I’ve become aware that in the struggle with physical and cognitive decline, we differ only in degree. Likewise, the loneliness and isolation that can so often accompany the onset of memory loss is something that all of us experience in some form. The support, encouragement, the warmth of friendship that we exchange are grace-filled gifts for us all.

Tuesday morning gatherings that get us started seem deceptively simple and down to earth. We are welcomed by the familiar smiles of fellow choir members as we gather in our rehearsal room. We cluster around the coffee pot, savor an array of sweet and savory homemade snacks. There is a collage of expectant faces, the beaming smile of one, the delighted greeting from another, the oohs and aahs over special treats. Compliments are exchanged: earrings, a new coat, a sweater pattern. We catch up with each others’ news. We are at home here, surrounded by new friends. And then it’s time to warm up with Oh What a Beautiful Morning!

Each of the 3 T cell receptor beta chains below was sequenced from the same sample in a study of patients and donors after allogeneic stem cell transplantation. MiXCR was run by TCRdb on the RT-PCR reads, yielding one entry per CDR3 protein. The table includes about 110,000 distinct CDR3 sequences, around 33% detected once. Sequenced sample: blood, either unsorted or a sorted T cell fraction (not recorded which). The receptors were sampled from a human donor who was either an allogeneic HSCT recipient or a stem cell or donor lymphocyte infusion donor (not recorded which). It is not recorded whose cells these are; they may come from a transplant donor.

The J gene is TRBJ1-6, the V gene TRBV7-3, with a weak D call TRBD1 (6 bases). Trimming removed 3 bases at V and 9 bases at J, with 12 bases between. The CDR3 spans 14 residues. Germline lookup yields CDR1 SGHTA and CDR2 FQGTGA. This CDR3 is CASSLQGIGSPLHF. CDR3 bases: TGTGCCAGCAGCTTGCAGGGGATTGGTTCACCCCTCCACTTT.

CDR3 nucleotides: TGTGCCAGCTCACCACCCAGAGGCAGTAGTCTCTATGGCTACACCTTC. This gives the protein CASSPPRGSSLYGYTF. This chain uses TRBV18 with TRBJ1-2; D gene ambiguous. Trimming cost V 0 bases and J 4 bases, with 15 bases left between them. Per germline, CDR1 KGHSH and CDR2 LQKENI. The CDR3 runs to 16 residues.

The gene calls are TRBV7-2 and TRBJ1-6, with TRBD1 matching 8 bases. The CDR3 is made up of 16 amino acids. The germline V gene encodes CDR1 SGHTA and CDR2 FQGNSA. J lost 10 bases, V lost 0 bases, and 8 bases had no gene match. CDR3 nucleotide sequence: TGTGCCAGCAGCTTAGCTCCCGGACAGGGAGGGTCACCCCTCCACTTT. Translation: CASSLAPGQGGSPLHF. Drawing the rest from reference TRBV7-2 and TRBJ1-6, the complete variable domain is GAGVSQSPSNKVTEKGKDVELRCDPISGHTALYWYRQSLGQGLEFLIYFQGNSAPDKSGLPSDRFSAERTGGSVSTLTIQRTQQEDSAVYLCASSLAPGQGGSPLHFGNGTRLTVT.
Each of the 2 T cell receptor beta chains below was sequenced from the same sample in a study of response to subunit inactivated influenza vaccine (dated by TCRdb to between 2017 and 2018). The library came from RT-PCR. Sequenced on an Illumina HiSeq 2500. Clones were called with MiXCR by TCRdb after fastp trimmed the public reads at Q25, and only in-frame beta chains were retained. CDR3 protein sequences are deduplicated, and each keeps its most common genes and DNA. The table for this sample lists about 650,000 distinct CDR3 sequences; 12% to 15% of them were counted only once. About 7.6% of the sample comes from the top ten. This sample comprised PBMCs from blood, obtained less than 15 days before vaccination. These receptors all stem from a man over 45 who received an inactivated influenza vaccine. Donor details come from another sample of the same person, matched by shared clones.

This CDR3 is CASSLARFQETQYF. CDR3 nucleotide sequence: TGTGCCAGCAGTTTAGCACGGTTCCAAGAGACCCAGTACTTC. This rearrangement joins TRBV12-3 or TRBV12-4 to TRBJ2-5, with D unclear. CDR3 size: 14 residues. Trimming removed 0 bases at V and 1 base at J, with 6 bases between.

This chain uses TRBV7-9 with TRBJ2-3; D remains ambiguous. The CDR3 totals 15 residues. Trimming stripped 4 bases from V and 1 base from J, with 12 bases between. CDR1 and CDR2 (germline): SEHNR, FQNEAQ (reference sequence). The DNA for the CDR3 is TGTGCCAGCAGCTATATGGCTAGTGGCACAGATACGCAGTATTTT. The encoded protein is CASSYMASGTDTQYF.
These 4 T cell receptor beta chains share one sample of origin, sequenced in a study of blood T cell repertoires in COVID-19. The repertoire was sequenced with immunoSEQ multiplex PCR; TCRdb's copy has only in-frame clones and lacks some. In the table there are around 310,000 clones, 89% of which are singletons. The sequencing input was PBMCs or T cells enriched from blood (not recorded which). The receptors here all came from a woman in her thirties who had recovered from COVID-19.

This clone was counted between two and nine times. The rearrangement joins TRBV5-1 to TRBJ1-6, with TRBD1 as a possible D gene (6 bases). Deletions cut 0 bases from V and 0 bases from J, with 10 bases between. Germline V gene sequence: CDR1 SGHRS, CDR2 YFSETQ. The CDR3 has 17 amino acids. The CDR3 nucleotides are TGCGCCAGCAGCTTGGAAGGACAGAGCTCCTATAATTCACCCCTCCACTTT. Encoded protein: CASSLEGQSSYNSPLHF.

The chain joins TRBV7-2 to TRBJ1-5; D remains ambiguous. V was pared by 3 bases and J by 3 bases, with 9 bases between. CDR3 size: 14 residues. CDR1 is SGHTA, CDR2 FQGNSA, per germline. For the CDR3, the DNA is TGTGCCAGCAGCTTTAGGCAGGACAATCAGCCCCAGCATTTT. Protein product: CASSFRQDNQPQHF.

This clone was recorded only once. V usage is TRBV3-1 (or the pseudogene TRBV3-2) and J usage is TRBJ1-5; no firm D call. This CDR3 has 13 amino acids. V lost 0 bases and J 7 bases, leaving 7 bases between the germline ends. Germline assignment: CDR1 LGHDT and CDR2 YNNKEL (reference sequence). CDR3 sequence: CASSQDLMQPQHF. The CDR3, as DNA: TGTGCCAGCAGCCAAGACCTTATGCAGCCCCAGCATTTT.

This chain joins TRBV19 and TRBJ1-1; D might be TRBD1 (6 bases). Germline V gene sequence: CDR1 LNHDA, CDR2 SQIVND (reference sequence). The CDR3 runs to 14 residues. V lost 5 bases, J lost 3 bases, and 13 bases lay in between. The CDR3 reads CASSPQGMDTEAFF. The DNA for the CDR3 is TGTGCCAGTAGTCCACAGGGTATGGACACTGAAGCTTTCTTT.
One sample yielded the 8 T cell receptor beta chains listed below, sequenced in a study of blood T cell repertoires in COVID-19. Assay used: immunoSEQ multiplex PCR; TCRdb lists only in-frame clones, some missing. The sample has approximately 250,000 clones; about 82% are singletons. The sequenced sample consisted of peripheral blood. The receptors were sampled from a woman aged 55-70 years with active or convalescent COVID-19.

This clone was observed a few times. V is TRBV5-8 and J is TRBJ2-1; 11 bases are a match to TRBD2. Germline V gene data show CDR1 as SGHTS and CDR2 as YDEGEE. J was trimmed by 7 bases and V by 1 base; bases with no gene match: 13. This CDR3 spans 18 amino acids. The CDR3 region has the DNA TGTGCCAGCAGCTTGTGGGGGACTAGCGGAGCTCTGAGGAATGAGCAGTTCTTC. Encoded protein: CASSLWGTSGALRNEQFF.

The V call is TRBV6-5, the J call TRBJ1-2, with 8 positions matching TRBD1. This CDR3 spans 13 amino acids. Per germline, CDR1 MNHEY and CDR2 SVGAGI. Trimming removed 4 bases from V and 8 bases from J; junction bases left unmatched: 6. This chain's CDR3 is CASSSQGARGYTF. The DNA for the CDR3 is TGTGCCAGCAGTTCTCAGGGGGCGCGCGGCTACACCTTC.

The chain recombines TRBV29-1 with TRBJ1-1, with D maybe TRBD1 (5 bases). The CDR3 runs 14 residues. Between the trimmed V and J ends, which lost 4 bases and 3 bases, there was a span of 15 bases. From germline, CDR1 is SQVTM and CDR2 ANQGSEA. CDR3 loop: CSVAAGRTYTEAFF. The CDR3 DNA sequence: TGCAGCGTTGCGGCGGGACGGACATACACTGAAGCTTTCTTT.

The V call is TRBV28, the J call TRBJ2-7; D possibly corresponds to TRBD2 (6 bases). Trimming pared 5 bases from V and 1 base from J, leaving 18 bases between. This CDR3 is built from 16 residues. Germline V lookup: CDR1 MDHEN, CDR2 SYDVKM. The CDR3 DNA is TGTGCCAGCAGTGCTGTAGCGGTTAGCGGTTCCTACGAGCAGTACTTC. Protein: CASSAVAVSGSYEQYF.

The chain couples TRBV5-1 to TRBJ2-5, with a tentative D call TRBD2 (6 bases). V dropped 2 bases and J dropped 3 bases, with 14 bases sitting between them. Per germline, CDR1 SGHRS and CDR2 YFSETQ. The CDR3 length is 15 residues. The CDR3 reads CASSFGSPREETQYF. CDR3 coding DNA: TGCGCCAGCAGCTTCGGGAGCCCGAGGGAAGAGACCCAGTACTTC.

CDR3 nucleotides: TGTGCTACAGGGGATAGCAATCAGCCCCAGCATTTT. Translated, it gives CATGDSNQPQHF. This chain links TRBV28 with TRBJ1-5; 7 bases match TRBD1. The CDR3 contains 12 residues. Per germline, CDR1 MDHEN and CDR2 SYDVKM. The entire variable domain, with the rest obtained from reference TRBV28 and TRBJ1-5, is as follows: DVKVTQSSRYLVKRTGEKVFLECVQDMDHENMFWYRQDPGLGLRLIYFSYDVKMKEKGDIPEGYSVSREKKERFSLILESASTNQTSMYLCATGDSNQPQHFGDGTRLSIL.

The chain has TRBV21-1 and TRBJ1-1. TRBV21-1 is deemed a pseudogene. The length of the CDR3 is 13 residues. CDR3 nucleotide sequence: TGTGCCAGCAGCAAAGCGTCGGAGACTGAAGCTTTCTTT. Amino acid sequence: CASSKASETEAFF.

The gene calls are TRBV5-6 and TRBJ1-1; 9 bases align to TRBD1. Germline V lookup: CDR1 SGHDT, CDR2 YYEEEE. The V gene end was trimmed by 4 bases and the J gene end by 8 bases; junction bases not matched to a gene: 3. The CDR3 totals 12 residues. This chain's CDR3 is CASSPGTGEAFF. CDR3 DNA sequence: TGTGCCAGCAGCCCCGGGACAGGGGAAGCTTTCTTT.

Always front and center is the music. Singing! Having come close to my voice deserting me, I glory in what this means: making a melody emerge from within my being, and even better, to make it harmonize with others. Joining our voices in song is central. This is the precious gift we give and receive from each other.

I stole a look at the Spring 2020 Good Memories repertoire. I invite you to come hear us on May 12th at 12:00 noon, Fourth Presbyterian Church, 126 East Chestnut St, Chicago. You’ll hear Waitin’ for the Light to Shine, Kol Haneshama Tehalel Yah Bonia Shur, Storm is Passing Over, What a Wonderful World, Long Ago and Far Away, Bridge over Troubled Water and the finale that says it allHow Can I Keep from Singing! 


Join a Choir! If you live in the Chicago area, click here.

If you live elsewhere, check out the worldwide Giving Voice Initiative (GVI). If you don’t see a chorus listed near you, start your own!  www.givingvoicechorus.org.

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Just in Time, I Found You Just in Time

Just in Time, I Found You Just in Time